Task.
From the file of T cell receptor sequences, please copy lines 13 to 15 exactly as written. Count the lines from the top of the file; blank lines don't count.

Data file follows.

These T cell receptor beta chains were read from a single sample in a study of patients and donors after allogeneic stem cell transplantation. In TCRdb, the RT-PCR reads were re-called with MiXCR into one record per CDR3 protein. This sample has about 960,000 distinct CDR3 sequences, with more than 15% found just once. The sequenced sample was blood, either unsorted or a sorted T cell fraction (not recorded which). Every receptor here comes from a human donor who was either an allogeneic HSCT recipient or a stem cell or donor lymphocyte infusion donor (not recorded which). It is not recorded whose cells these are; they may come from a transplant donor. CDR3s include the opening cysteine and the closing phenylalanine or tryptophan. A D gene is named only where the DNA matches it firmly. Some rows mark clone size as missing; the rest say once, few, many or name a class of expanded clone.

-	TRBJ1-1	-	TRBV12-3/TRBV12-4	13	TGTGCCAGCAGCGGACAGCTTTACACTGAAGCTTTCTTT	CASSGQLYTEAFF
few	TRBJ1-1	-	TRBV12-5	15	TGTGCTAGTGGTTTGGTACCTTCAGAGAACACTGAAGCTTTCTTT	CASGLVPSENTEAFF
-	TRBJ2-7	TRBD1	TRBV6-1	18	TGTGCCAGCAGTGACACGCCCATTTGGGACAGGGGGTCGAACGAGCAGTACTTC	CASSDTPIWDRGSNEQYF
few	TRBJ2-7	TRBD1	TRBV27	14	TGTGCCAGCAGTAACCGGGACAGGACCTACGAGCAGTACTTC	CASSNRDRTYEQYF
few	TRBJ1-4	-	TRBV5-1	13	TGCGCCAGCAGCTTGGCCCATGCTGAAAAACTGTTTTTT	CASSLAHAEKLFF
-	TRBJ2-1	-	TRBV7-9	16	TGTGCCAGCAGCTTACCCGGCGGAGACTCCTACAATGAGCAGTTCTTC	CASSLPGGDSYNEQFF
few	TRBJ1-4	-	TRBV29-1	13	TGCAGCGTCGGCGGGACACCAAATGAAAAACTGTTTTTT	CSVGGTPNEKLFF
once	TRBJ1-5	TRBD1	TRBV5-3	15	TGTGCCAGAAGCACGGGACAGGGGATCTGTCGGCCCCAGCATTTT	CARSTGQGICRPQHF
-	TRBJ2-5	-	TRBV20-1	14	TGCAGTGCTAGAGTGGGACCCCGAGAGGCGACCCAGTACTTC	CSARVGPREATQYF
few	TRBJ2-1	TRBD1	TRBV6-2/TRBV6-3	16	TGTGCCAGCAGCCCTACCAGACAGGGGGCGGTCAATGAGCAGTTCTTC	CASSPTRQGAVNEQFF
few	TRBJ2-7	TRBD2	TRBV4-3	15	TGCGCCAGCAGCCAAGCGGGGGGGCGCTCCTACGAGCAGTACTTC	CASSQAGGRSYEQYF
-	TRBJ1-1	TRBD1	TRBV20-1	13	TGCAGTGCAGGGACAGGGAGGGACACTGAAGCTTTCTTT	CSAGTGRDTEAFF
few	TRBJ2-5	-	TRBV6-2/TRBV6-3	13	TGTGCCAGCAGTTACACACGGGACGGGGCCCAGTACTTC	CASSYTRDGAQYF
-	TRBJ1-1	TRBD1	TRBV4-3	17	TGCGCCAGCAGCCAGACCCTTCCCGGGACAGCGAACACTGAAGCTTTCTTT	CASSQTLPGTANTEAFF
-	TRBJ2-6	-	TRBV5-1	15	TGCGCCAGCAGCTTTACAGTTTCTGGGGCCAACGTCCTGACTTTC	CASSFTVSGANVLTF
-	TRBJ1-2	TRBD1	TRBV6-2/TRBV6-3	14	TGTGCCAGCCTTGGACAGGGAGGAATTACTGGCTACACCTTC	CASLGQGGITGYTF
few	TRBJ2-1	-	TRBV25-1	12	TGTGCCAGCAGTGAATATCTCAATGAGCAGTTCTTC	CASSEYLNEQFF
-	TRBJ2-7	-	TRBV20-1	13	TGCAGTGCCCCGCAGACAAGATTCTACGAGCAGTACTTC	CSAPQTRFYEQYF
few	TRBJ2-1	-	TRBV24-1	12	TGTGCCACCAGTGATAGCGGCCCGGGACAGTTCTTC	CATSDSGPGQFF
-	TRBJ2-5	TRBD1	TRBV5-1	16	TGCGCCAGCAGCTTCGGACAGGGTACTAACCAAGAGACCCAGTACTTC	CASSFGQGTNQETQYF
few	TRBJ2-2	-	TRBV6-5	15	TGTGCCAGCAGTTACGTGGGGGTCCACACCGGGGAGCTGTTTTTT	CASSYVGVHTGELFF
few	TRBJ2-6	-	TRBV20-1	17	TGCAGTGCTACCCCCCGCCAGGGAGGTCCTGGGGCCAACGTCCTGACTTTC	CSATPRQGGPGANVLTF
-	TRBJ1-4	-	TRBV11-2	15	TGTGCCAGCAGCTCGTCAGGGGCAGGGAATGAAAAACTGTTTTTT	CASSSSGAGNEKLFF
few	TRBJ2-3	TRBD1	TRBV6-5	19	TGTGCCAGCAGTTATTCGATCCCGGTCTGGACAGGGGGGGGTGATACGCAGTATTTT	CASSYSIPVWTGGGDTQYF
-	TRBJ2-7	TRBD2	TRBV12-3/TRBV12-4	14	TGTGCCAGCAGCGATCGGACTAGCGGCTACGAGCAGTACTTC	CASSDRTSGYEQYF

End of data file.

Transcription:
-	TRBJ1-1	TRBD1	TRBV20-1	13	TGCAGTGCAGGGACAGGGAGGGACACTGAAGCTTTCTTT	CSAGTGRDTEAFF
few	TRBJ2-5	-	TRBV6-2/TRBV6-3	13	TGTGCCAGCAGTTACACACGGGACGGGGCCCAGTACTTC	CASSYTRDGAQYF
-	TRBJ1-1	TRBD1	TRBV4-3	17	TGCGCCAGCAGCCAGACCCTTCCCGGGACAGCGAACACTGAAGCTTTCTTT	CASSQTLPGTANTEAFF